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Updated: February 26th, 2013 3:10pm
Spring Observations: Trevor May is good representation of new approach

Spring Observations: Trevor May is good representation of new approach

by Phil Mackey
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FORT MYERS, Fla. -- Of all the young pitchers in camp, I keep hearing the most praise of right-hander Trevor May, who the Twins acquired along with Vance Worley in the Ben Revere trade this winter.

May, 23, was's 54th-best prospect heading into the 2012 season, but he ran into problems at Double-A Reading, posting a 4.87 ERA with 78 walks and 22 home runs allowed in 149 2/3 innings. To May's credit, he did strike out more than a batter per inning (151), and throughout his minor league career he has been a strikeout machine, setting down more than 11 batters per nine innings.

People with the Twins have raved about his durability and thick frame, and most believe he has the tools to become a solid mid-rotation starter. May stands 6-5 and is listed at 215 pounds, although that number is likely a few turkey burgers low...

May's fastball usually sits in the 91-93 mph range, and he throws a biting curveball that can work well as a swing-and-miss pitch.

His problem has always been command. If May can trim down those 4.7 walks per nine innings he has issued in the minor leagues, he isn't far away from making his major league debut.

But May is a perfect representation of the Twins' new approach to acquiring young pitching -- they want guys who can miss bats, even if they don't throw it over the plate as often as they should. The Twins have always felt confident in being able to improve pitchers' command.

'We catch what we can get to, right?'

It seems most people have come to the conclusion that the Twins' offense is destined to be worse this season because of the absences of Denard Span and Ben Revere, and also the likelihood that Josh Willingham isn't going to repeat his career season from 2012.

All valid concerns.

Along with needing to find a viable leadoff hitter, the Twins are banking on improvements from others -- particularly Justin Morneau, who appears to be fully healthy for the first time in years, and Trevor Plouffe and Chris Parmelee.

Parmelee, 25, went through some growing pains at the beginning of the season, leading to a May demotion to Triple-A, but he hit .262/.300/.452 with nine extra-base hits over his last 24 games. This stretch, combined with Parmelee's destruction of Triple-A pitching (.338/.457/.645 with 17 home runs in 64 games) have the Twins believing he could be in for a solid season.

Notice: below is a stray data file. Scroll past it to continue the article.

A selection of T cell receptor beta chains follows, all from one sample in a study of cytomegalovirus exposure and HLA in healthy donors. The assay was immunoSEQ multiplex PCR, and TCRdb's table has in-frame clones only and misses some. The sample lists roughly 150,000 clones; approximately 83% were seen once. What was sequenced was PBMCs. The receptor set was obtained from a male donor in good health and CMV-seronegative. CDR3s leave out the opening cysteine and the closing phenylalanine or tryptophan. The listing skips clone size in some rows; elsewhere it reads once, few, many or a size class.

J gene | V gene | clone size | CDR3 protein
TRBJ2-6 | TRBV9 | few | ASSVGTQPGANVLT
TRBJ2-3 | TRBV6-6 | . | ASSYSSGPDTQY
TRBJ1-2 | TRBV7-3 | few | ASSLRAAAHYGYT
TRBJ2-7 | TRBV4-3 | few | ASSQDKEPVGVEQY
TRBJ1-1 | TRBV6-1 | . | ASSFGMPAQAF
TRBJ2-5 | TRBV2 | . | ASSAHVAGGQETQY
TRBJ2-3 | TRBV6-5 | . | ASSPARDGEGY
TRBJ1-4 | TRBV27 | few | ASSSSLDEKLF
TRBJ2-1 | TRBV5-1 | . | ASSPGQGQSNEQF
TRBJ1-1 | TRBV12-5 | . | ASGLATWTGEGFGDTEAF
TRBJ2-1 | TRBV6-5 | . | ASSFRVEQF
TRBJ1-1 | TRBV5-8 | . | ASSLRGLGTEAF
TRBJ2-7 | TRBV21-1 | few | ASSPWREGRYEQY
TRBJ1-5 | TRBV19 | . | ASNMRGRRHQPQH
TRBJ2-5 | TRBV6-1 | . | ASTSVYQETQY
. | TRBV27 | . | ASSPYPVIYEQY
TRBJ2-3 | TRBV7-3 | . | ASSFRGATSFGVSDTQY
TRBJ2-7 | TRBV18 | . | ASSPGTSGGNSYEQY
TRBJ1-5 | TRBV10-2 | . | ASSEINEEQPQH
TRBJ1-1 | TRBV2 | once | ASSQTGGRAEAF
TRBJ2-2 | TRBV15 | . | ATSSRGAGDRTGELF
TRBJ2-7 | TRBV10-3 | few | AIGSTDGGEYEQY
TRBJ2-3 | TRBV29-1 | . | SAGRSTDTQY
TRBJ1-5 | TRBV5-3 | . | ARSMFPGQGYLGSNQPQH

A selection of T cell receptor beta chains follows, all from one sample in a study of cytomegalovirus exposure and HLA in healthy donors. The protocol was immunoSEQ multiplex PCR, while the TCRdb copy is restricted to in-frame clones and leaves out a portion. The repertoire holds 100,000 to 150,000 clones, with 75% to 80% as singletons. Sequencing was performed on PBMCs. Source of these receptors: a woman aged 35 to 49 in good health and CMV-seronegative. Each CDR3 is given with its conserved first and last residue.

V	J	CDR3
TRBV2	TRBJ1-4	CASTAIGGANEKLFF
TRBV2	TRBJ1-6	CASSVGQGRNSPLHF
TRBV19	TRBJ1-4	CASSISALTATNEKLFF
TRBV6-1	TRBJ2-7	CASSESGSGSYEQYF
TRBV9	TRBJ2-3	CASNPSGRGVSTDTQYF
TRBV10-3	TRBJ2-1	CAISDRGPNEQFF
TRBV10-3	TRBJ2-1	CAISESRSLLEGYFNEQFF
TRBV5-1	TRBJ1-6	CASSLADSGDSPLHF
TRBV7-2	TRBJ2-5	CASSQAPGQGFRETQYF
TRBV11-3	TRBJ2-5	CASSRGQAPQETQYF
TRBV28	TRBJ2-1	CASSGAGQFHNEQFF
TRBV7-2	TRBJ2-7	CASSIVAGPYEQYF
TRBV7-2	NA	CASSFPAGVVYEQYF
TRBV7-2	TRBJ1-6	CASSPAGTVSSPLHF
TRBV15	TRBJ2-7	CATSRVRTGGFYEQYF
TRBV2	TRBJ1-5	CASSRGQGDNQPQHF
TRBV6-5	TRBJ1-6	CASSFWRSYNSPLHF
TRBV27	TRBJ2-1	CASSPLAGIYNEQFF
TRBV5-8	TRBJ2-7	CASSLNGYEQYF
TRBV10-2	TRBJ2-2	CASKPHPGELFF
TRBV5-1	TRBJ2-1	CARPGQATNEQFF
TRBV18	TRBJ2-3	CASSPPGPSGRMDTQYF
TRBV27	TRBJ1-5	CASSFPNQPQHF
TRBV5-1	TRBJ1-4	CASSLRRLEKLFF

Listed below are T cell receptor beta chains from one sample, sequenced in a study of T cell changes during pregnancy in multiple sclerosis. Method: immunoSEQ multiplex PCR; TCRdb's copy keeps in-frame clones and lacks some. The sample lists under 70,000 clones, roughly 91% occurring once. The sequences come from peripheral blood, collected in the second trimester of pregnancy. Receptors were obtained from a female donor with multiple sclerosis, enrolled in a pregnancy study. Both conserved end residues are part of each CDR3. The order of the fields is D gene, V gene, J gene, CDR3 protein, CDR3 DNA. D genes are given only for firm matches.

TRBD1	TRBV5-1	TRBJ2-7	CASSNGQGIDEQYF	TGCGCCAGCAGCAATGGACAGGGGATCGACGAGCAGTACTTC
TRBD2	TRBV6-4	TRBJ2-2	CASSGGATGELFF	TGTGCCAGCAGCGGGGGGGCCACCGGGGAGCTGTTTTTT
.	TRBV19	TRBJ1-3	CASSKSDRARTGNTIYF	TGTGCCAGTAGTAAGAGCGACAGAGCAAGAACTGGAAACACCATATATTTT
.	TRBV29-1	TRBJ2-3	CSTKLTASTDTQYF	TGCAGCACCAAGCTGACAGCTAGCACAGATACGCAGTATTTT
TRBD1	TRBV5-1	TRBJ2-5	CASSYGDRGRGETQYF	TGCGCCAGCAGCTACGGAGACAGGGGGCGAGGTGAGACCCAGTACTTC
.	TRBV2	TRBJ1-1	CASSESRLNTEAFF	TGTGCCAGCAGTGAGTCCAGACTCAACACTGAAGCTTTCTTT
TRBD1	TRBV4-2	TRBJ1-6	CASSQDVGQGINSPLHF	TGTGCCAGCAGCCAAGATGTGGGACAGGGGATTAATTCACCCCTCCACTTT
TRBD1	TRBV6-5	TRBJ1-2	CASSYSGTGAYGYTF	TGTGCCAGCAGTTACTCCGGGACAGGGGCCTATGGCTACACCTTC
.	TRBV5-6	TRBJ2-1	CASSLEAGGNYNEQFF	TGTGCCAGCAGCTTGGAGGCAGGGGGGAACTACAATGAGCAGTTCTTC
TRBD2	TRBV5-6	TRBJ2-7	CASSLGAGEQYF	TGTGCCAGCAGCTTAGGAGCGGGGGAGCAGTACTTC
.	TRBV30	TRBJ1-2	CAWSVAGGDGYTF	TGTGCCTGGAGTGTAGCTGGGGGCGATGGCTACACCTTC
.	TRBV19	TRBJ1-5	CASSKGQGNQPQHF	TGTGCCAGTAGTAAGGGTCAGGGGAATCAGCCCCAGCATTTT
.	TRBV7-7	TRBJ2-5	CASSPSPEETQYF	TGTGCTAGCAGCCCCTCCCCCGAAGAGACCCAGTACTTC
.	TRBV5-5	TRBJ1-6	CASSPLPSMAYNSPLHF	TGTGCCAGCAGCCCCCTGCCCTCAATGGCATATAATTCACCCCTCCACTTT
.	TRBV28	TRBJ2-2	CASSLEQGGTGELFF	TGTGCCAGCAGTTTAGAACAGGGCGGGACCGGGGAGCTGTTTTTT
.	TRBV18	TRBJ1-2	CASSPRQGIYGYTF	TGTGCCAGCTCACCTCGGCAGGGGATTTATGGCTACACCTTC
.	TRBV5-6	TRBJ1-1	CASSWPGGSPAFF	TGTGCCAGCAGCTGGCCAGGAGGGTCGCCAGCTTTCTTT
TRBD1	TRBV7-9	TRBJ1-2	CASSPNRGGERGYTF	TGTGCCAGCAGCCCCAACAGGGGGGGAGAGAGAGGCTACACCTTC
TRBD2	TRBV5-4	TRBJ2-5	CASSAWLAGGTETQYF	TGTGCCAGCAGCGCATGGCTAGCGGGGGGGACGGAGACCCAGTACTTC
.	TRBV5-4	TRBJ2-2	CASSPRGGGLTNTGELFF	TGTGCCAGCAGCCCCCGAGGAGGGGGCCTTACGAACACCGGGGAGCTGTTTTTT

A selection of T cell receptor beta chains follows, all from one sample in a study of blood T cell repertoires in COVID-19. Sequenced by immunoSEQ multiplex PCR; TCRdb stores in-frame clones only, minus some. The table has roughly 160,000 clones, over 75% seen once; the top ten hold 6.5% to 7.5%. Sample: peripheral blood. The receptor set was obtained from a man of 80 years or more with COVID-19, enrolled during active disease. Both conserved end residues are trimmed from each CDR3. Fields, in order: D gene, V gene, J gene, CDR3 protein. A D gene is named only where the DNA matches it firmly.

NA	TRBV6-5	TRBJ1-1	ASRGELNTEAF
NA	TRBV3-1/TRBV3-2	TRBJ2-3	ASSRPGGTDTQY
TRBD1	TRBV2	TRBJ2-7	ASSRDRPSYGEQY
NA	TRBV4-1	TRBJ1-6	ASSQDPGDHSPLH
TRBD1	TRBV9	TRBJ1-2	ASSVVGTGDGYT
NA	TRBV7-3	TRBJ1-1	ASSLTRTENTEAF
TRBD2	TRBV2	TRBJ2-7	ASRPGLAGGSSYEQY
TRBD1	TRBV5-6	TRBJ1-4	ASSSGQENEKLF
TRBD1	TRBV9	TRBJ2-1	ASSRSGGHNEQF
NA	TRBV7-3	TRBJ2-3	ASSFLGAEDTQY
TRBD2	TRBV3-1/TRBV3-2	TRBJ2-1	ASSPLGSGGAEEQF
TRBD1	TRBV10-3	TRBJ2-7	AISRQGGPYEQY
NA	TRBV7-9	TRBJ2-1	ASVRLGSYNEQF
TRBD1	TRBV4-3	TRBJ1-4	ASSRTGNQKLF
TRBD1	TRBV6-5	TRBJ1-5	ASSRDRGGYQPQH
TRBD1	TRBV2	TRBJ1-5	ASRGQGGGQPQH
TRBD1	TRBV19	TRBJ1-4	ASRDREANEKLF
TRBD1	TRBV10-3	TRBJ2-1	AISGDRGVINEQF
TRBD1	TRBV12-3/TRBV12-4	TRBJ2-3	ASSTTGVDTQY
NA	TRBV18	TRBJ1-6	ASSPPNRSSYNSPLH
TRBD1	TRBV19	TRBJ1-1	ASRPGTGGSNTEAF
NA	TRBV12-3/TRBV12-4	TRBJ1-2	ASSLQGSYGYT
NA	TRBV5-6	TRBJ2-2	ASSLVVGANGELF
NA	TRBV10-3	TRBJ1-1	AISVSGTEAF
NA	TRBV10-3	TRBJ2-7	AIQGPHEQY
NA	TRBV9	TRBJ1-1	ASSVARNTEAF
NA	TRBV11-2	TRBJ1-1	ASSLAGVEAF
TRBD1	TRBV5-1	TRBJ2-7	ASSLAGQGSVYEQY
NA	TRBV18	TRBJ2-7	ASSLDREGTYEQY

Parmelee's evolution as a hitter since being drafted at age 18 has included increased plate discipline and an influx of power. At age 19, Parmelee struck out 137 times while walking 46 and he hit just 15 home runs in 128 games.

The walk and strikeout totals have gradually trended in opposite directions, leading to Parmelee's breakout season for Rochester last year, where he walked (51) almost as much as he struck out (52).

It's realistic to think Parmelee can settle in as a .280ish hitter who knocks 20 or more over the fence on a regular basis.

The question is whether he can provide value defensively.

Parmelee is penciled in as the Twins' starting right fielder, although he continues to take reps in practice at first base. Nobody will confuse Parmelee with speedsters Darin Mastroianni or Aaron Hicks in the outfield, but he did track down a long fly ball in the right field corner in the first inning on Sunday against the Rays.

Some in the organization have loosely compared Parmelee to Jason Kubel -- a solid left-handed hitter who became a respectable defensive outfielder by running good routes, despite multiple knee surgeries taking away most of his speed.

"That would be a compliment," Parmelee said when told about the Kubel comparisons. "We catch what we get to, right?"

Knowing that he doesn't possess great wheels, Parmelee said he's most concerned with becoming a "crisp" route runner to help make up for any lost speed.

Arm strength shouldn't be an issue, as Parmelee was a pitcher in high school and has always flashed a decent gun.

2.0 and under

The Twins have always timed catcher/pitcher splits -- how long it takes a pitcher to deliver to home plate, and how long it takes the catcher to gun the ball to second base.

But new bench coach Terry Steinbach appears to have placed added emphasis on this area, and it's probably for the best. The Twins threw out only 18% of potential base stealers last year, which ranked third-worst in MLB.

The catchers certainly need to do a better job, but many in the organization suggested Twins pitchers, collectively, were too slow to home plate last year.

Steinbach has been timing everyone closely in practice and games to figure out who the culprits are.

On Sunday, Tampa's Jason Bourgeois stole second base on a close play in the second inning. Mauer completed his transfer in less than 2 seconds, which is good, but pitcher Liam Hendriks lifted his leg too high and was a tick slow to home plate.

Phil Mackey is a columnist for He co-hosts "Mackey & Judd" from 9 a.m. to 1 p.m. weekdays on 1500 ESPN Twin Cities.
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